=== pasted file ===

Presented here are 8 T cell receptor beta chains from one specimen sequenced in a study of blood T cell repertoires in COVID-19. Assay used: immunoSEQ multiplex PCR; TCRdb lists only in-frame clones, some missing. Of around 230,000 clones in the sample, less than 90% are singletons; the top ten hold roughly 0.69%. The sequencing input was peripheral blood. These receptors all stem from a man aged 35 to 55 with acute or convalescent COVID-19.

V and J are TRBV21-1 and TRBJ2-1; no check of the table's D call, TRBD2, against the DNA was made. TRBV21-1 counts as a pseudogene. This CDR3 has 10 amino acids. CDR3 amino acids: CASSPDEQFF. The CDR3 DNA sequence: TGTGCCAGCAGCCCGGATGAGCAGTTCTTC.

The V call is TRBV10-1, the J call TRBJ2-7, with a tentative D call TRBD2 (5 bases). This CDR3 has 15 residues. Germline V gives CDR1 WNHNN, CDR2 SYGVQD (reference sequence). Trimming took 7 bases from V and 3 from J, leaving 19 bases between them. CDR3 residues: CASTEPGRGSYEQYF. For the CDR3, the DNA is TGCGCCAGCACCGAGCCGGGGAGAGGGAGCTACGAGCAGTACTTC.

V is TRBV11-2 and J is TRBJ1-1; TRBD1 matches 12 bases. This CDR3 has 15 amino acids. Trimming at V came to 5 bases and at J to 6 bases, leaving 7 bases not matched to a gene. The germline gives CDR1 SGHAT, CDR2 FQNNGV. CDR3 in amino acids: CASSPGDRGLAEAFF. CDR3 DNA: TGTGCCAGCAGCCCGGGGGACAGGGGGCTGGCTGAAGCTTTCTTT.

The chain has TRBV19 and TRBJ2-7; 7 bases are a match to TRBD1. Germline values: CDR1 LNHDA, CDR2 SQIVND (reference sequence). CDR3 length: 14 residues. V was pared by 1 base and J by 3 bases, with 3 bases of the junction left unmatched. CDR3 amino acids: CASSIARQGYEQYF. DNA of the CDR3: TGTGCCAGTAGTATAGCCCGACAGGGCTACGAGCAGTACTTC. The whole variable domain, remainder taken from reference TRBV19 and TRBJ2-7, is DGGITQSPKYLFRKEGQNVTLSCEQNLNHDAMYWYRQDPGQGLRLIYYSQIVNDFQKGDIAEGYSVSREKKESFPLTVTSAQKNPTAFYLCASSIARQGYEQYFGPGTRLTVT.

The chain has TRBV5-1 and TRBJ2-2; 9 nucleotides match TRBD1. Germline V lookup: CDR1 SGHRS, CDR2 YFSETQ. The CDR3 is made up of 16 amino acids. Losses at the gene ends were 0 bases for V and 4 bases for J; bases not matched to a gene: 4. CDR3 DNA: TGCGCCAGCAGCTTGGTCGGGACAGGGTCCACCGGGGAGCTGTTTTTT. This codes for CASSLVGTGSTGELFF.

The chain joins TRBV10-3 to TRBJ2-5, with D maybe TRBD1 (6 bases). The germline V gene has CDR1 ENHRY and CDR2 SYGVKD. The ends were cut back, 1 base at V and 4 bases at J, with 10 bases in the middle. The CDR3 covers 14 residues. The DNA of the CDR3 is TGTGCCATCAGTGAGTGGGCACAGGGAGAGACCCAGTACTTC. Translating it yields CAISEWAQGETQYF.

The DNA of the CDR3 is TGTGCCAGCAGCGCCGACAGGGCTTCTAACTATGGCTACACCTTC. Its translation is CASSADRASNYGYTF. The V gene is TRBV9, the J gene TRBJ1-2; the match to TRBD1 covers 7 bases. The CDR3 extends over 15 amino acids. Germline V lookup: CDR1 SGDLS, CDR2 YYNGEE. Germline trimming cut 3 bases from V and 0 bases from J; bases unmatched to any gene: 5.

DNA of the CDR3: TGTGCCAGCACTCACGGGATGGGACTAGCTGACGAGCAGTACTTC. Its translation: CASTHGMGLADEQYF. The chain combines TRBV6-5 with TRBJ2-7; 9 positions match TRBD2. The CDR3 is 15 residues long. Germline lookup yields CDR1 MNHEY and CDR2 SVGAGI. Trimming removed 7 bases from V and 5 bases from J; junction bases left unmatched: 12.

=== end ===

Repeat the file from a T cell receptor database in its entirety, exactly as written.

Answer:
Presented here are 8 T cell receptor beta chains from one specimen sequenced in a study of blood T cell repertoires in COVID-19. Assay used: immunoSEQ multiplex PCR; TCRdb lists only in-frame clones, some missing. Of around 230,000 clones in the sample, less than 90% are singletons; the top ten hold roughly 0.69%. The sequencing input was peripheral blood. These receptors all stem from a man aged 35 to 55 with acute or convalescent COVID-19.

V and J are TRBV21-1 and TRBJ2-1; no check of the table's D call, TRBD2, against the DNA was made. TRBV21-1 counts as a pseudogene. This CDR3 has 10 amino acids. CDR3 amino acids: CASSPDEQFF. The CDR3 DNA sequence: TGTGCCAGCAGCCCGGATGAGCAGTTCTTC.

The V call is TRBV10-1, the J call TRBJ2-7, with a tentative D call TRBD2 (5 bases). This CDR3 has 15 residues. Germline V gives CDR1 WNHNN, CDR2 SYGVQD (reference sequence). Trimming took 7 bases from V and 3 from J, leaving 19 bases between them. CDR3 residues: CASTEPGRGSYEQYF. For the CDR3, the DNA is TGCGCCAGCACCGAGCCGGGGAGAGGGAGCTACGAGCAGTACTTC.

V is TRBV11-2 and J is TRBJ1-1; TRBD1 matches 12 bases. This CDR3 has 15 amino acids. Trimming at V came to 5 bases and at J to 6 bases, leaving 7 bases not matched to a gene. The germline gives CDR1 SGHAT, CDR2 FQNNGV. CDR3 in amino acids: CASSPGDRGLAEAFF. CDR3 DNA: TGTGCCAGCAGCCCGGGGGACAGGGGGCTGGCTGAAGCTTTCTTT.

The chain has TRBV19 and TRBJ2-7; 7 bases are a match to TRBD1. Germline values: CDR1 LNHDA, CDR2 SQIVND (reference sequence). CDR3 length: 14 residues. V was pared by 1 base and J by 3 bases, with 3 bases of the junction left unmatched. CDR3 amino acids: CASSIARQGYEQYF. DNA of the CDR3: TGTGCCAGTAGTATAGCCCGACAGGGCTACGAGCAGTACTTC. The whole variable domain, remainder taken from reference TRBV19 and TRBJ2-7, is DGGITQSPKYLFRKEGQNVTLSCEQNLNHDAMYWYRQDPGQGLRLIYYSQIVNDFQKGDIAEGYSVSREKKESFPLTVTSAQKNPTAFYLCASSIARQGYEQYFGPGTRLTVT.

The chain has TRBV5-1 and TRBJ2-2; 9 nucleotides match TRBD1. Germline V lookup: CDR1 SGHRS, CDR2 YFSETQ. The CDR3 is made up of 16 amino acids. Losses at the gene ends were 0 bases for V and 4 bases for J; bases not matched to a gene: 4. CDR3 DNA: TGCGCCAGCAGCTTGGTCGGGACAGGGTCCACCGGGGAGCTGTTTTTT. This codes for CASSLVGTGSTGELFF.

The chain joins TRBV10-3 to TRBJ2-5, with D maybe TRBD1 (6 bases). The germline V gene has CDR1 ENHRY and CDR2 SYGVKD. The ends were cut back, 1 base at V and 4 bases at J, with 10 bases in the middle. The CDR3 covers 14 residues. The DNA of the CDR3 is TGTGCCATCAGTGAGTGGGCACAGGGAGAGACCCAGTACTTC. Translating it yields CAISEWAQGETQYF.

The DNA of the CDR3 is TGTGCCAGCAGCGCCGACAGGGCTTCTAACTATGGCTACACCTTC. Its translation is CASSADRASNYGYTF. The V gene is TRBV9, the J gene TRBJ1-2; the match to TRBD1 covers 7 bases. The CDR3 extends over 15 amino acids. Germline V lookup: CDR1 SGDLS, CDR2 YYNGEE. Germline trimming cut 3 bases from V and 0 bases from J; bases unmatched to any gene: 5.

DNA of the CDR3: TGTGCCAGCACTCACGGGATGGGACTAGCTGACGAGCAGTACTTC. Its translation: CASTHGMGLADEQYF. The chain combines TRBV6-5 with TRBJ2-7; 9 positions match TRBD2. The CDR3 is 15 residues long. Germline lookup yields CDR1 MNHEY and CDR2 SVGAGI. Trimming removed 7 bases from V and 5 bases from J; junction bases left unmatched: 12.